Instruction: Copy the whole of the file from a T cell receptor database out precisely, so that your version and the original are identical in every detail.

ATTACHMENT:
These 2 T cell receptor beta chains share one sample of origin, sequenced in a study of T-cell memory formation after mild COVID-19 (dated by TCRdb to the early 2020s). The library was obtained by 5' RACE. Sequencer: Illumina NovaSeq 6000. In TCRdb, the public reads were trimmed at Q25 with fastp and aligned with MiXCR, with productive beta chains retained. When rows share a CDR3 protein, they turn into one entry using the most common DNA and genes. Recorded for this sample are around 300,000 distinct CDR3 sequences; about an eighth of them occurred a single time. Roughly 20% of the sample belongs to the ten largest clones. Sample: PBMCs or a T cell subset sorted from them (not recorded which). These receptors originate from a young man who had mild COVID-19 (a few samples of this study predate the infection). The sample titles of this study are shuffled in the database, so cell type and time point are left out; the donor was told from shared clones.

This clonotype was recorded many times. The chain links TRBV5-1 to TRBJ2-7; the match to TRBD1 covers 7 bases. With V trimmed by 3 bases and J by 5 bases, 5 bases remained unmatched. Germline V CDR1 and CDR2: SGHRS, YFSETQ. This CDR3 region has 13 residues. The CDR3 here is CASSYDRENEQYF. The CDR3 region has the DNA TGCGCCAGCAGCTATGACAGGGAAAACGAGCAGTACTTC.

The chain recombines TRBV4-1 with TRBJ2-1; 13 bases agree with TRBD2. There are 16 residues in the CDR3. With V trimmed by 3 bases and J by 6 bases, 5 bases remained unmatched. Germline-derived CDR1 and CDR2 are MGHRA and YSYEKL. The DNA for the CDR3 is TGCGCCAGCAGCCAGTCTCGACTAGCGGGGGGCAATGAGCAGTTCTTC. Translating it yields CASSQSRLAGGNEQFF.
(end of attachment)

These 2 T cell receptor beta chains share one sample of origin, sequenced in a study of T-cell memory formation after mild COVID-19 (dated by TCRdb to the early 2020s). The library was obtained by 5' RACE. Sequencer: Illumina NovaSeq 6000. In TCRdb, the public reads were trimmed at Q25 with fastp and aligned with MiXCR, with productive beta chains retained. When rows share a CDR3 protein, they turn into one entry using the most common DNA and genes. Recorded for this sample are around 300,000 distinct CDR3 sequences; about an eighth of them occurred a single time. Roughly 20% of the sample belongs to the ten largest clones. Sample: PBMCs or a T cell subset sorted from them (not recorded which). These receptors originate from a young man who had mild COVID-19 (a few samples of this study predate the infection). The sample titles of this study are shuffled in the database, so cell type and time point are left out; the donor was told from shared clones.

This clonotype was recorded many times. The chain links TRBV5-1 to TRBJ2-7; the match to TRBD1 covers 7 bases. With V trimmed by 3 bases and J by 5 bases, 5 bases remained unmatched. Germline V CDR1 and CDR2: SGHRS, YFSETQ. This CDR3 region has 13 residues. The CDR3 here is CASSYDRENEQYF. The CDR3 region has the DNA TGCGCCAGCAGCTATGACAGGGAAAACGAGCAGTACTTC.

The chain recombines TRBV4-1 with TRBJ2-1; 13 bases agree with TRBD2. There are 16 residues in the CDR3. With V trimmed by 3 bases and J by 6 bases, 5 bases remained unmatched. Germline-derived CDR1 and CDR2 are MGHRA and YSYEKL. The DNA for the CDR3 is TGCGCCAGCAGCCAGTCTCGACTAGCGGGGGGCAATGAGCAGTTCTTC. Translating it yields CASSQSRLAGGNEQFF.